Climate protests criticized; but Germany missing 2030 goal
BERLIN (AP) — German officials urged environmental activists to engage in “constructive” protests and avoid endangering lives Friday as government-appointed experts warned that the key European Union country risks missing its climate targets for 2030.
A heated debate has broken out over activists’ methods after road blockades caused by a Monday protest delayed a specialist rescue crew from reaching a cyclist fatally injured in a traffic accident in Berlin. Some German media declared the protesters “shared the blame” for the woman’s death.
Climate activists also were criticized for gluing themselves to a dinosaur exhibit, throwing food over valuable paintings and spraying political party offices with paint.
German Chancellor Olaf Scholz “supports all democratic engagement, and we have repeatedly stressed that in connection with the climate protests,” Wolfgang Buechner, the chancellor’s spokesperson, told reporters. “But the form of protest that we are seeing now, this week in particular, is not effective or constructive.”
Buechner noted Scholz had stressed Monday that protests must not lead to endangering other people.
“People’s lives must not be endangered, and so we do not accept this form of protest,” Buechner said, urging instead protests that unite society to work for faster climate change.
The chancellor’s spokesman insisted that protecting the climate was “the central concern” of the German government and said it was already working hard on “ambitious” policy aims.
“Our aim is very clear: We, as the whole German government, want to implement effective climate policy, and we are making that clear with our determination to act,” he said.
Europe’s biggest economy wants to slash greenhouse gas emissions by at least 65% from 1990 levels by 2030 and has plans in place to sharply boost renewable energy production while phasing out fossil fuels.
But the government’s own advisers cast doubt Friday on Germany’s ability to meet that target, saying the country needs to reduce its emissions twice as fast as the yearly average from over the past decade. In some sectors, such as industry and transportation, the cuts would need to be 10 times higher or more, the five-member panel said.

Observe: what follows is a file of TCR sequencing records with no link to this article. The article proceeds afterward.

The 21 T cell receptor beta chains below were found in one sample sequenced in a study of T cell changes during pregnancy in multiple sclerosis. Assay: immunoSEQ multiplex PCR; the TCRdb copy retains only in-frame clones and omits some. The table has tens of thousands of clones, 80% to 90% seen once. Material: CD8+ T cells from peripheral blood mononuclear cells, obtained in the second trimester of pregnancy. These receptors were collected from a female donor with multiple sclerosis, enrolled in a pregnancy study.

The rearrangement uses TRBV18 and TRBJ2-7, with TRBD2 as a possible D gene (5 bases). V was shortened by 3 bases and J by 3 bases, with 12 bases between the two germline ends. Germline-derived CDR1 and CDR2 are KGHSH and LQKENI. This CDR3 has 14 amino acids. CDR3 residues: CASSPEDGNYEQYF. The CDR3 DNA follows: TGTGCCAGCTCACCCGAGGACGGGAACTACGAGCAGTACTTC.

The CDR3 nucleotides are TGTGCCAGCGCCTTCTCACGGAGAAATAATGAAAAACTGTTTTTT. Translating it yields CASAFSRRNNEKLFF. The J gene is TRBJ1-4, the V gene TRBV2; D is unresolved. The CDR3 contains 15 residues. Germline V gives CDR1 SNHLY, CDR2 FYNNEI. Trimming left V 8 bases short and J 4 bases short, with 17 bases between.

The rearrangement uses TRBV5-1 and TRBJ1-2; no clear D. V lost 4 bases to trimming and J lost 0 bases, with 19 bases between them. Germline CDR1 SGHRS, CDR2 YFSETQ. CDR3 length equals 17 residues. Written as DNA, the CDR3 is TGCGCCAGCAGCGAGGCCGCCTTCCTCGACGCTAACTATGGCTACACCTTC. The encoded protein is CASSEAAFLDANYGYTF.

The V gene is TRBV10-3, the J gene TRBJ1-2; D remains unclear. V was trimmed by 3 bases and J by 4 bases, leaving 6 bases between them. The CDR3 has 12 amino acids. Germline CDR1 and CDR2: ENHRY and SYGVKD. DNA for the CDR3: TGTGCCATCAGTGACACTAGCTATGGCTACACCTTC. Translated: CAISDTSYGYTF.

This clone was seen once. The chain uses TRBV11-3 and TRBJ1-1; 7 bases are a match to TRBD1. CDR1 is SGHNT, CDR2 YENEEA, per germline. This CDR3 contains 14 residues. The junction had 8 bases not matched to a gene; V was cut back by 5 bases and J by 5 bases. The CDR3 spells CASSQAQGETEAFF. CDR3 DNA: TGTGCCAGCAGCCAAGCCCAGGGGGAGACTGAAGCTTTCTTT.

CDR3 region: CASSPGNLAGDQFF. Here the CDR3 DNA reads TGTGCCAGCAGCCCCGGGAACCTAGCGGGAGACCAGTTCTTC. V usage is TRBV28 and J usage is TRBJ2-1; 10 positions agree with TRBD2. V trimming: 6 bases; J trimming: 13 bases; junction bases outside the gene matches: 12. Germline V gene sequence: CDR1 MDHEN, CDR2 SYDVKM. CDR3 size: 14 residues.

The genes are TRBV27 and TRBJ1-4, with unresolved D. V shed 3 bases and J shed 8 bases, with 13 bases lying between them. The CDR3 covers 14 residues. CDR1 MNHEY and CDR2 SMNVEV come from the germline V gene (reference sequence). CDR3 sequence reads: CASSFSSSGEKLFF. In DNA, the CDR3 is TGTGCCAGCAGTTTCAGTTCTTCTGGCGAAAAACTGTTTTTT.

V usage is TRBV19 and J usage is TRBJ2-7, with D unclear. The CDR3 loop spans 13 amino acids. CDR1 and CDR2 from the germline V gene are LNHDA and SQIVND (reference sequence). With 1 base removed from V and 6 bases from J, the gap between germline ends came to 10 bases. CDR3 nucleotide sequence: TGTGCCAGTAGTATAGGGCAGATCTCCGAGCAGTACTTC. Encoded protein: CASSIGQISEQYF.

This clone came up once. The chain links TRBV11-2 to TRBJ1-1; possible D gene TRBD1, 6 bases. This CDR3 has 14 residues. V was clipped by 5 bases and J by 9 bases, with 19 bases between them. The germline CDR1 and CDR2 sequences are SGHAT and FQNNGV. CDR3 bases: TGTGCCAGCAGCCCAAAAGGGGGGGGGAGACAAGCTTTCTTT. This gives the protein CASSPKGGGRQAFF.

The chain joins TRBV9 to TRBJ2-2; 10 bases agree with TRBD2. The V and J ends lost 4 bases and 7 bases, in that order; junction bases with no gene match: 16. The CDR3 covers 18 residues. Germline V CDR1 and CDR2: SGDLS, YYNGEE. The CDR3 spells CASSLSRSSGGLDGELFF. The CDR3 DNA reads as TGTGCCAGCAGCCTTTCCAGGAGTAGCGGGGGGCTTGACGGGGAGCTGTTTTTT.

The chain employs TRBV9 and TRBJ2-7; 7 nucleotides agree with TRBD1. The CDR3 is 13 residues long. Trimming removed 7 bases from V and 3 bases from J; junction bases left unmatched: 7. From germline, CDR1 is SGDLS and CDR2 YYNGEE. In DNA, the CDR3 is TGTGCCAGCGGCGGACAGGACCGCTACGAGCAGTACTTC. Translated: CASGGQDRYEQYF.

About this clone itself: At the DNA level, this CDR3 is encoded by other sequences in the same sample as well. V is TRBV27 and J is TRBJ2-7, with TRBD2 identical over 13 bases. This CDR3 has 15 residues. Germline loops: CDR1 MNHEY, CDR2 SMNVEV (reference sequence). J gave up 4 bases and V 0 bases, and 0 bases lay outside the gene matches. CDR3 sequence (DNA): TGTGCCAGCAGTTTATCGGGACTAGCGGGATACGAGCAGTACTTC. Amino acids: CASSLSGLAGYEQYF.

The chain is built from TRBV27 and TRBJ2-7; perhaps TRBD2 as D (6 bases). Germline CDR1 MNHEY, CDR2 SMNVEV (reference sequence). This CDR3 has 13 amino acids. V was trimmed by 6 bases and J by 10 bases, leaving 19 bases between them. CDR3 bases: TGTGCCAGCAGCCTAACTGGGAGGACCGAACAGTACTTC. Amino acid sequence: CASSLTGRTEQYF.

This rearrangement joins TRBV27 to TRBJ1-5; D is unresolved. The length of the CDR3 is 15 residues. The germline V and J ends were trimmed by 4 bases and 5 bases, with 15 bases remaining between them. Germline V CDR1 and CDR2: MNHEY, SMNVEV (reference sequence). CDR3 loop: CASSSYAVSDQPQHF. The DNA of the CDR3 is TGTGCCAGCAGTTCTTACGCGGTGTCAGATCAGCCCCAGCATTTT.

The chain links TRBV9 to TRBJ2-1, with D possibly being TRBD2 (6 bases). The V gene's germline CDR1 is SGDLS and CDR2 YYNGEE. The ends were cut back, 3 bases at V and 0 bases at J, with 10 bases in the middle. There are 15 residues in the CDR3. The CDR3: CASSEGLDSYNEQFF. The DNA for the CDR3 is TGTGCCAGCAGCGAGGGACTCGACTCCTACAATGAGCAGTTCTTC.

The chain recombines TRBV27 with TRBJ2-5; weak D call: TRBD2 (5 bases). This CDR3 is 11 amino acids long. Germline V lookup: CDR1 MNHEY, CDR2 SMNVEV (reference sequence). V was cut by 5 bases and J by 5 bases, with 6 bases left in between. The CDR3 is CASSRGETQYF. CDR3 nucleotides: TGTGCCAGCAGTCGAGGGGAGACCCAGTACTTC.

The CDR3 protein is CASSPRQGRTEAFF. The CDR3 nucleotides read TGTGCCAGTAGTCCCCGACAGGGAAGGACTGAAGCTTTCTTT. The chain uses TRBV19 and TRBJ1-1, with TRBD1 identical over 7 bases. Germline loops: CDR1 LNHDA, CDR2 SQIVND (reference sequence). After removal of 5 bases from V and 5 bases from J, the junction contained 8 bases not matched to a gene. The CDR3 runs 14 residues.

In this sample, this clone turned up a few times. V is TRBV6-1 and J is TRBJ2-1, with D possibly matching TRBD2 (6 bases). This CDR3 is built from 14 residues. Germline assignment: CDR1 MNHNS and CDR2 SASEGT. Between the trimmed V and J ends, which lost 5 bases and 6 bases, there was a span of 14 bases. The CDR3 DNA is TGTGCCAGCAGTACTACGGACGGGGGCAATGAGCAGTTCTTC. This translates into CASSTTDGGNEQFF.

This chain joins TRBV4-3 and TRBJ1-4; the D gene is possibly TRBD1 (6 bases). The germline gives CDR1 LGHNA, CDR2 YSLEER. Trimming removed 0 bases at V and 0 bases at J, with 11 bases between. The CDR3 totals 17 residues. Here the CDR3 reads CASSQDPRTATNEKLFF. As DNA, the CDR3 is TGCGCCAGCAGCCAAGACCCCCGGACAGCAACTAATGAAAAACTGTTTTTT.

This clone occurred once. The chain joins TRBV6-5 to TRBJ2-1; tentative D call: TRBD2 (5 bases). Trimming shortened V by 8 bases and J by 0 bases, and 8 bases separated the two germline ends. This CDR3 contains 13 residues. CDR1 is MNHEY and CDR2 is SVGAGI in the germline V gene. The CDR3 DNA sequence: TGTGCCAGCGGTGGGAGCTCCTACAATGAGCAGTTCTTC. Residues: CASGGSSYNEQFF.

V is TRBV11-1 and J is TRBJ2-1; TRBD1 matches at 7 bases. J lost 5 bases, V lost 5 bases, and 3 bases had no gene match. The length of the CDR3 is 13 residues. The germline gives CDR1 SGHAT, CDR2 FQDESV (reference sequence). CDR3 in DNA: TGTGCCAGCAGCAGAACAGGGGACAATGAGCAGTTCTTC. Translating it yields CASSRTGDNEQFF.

Its chair, Hans-Martin Henning of the Fraunhofer Institute for Solar Energy Systems, said Germany’s efforts to improve energy efficiency were being undone by higher consumption, such as from larger homes and increased mobility.
The panel’s findings are a blow to Germany’s green credentials ahead of this year’s U.N. climate talks in Egypt, which start next week.
Facing an energy crunch as a result of Russia’s war on Ukraine, the German government announced plans to reactivate old oil and coal-fired power stations, import more liquefied natural gas and extract more coal from its own mines, angering climate activists.
The government insists the measures are temporary and the overall shift to clean energy will be accelerated. On Thursday, Germany inked a preliminary deal to buy more natural gas from Egypt and to help the North African nation develop production facilities for hydrogen.
Germany has also tried to make up for its own high historical emissions by helping countries that are now bearing the brunt of global warming’s impacts. The government said Friday that it would provide Peru with about 352 million euros ($345 million) to help the Latin American nation improve its public transit system and to combat deforestation in the Amazon.
Activists from the group Uprising of the Last Generation, which staged the museum protests and road blockades, expressed sadness at the cyclists’s death Friday, but said they would continue to protest until the German government does enough to tackle the climate crisis.
The Germany daily Sueddeutsche Zeitung on Friday cited a confidential report by the emergency doctor at the scene of the crash stating that the delayed arrival of the specialist crew made no difference to the victim’s medical treatment.
Follow AP’s coverage of climate issues at https://apnews.com/hub/climate-and-environment
Copyright © The Associated Press. All rights reserved. This material may not be published, broadcast, rewritten or redistributed.